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As a nation, Japan has offered plenty of innovations to the world for several years including the Bullet train, liquid pancakes, Jujitsu and many others. The Land of the Rising Sun now has another unique invention to offer on the islands of Matsushima.

Anyone who has visited Matsushima will agree that they will be at loss of words to describe the beauty of this group of islands. But if you are visiting this place any-time this weekend,  then you will be awestruck with not only the scenic beauty that the place has to offer, but also by the giant purple structure that is believed to be the world’s first inflatable concert hall that was opened in this north-eastern coast of Japan.

The “Arc Nova” created by British sculptor Anish Kapoor and Japanese architect Arata Isozaki, is a giant balloon that has been coated with polyester material. The structure can be inflated in two hours, measures about 18 meters in height and 35 meters in width and can accommodate about 700 guests when fully inflated. The design process began in 2011 as a low-cost solution to organise relief concerts after tsunamis ruined the Miyagi Prefecture in March 2011.


According to the creators, the giant structure can be deflated and carried around to different places to host events that will help unite people from different regions.

Keeping in mind the local connections, the wood from the damaged cedar trees in the Matsushima area will be used for the seating and acoustic reflectors in the hall. The concert hall will have its first event from 27 September to 14 October and will include performances by Sendai Philharmonic Orchestra, traditional Japanese kabuki theater, musical workshops for children and many more musical pieces.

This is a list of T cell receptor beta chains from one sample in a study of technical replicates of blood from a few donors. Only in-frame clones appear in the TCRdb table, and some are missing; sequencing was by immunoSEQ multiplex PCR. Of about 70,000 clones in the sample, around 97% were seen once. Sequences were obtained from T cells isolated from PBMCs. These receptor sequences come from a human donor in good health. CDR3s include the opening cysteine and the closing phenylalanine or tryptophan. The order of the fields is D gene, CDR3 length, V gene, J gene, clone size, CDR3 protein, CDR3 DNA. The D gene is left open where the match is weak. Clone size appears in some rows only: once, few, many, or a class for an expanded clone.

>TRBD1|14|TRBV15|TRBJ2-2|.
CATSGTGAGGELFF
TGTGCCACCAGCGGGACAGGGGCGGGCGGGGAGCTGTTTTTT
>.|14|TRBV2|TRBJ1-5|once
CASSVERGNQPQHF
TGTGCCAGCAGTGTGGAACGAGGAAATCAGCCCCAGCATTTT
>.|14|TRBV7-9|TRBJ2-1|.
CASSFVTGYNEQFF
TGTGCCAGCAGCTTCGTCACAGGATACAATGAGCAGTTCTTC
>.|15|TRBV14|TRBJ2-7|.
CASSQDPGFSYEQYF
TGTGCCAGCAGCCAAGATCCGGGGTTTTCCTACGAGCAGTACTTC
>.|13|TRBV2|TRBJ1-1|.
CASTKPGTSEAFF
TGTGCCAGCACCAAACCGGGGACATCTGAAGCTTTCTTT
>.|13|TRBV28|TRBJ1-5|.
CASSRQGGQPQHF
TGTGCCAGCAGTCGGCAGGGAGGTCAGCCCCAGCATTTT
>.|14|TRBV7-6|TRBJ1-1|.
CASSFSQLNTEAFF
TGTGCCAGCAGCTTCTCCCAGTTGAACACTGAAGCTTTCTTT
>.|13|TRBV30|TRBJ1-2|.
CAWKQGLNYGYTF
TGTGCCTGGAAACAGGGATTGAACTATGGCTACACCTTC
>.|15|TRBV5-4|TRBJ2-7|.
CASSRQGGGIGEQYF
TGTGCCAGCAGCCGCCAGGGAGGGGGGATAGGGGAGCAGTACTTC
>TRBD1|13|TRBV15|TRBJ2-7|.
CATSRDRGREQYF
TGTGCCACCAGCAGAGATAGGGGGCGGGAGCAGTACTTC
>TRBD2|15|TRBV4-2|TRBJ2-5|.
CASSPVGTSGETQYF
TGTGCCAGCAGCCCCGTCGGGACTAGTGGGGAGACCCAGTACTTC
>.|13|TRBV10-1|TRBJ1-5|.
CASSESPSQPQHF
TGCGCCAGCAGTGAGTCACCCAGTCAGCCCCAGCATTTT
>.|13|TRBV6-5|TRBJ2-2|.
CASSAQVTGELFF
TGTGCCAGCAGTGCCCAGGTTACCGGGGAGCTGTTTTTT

The event that will be organised with the help of Switzerland’s Lucerne Festival will witness a prominent gathering of renowned musicians from all over the world. The executive director of the festival, Michael Haefliger stated that the Lucerene Festival – Ark Nova Project will give hope to people who are living with the tragic images of 2011 in their minds.

The Japanese north-eastern coast of Matsushima was wrecked by an earthquake of 9.0 magnitude and an enormous Tsunami in 2011, in which nearly 19,000 people were killed. This also caused a spark at the Fukushima nuclear plant which led to the worst atomic accident witnessed by the current generation.

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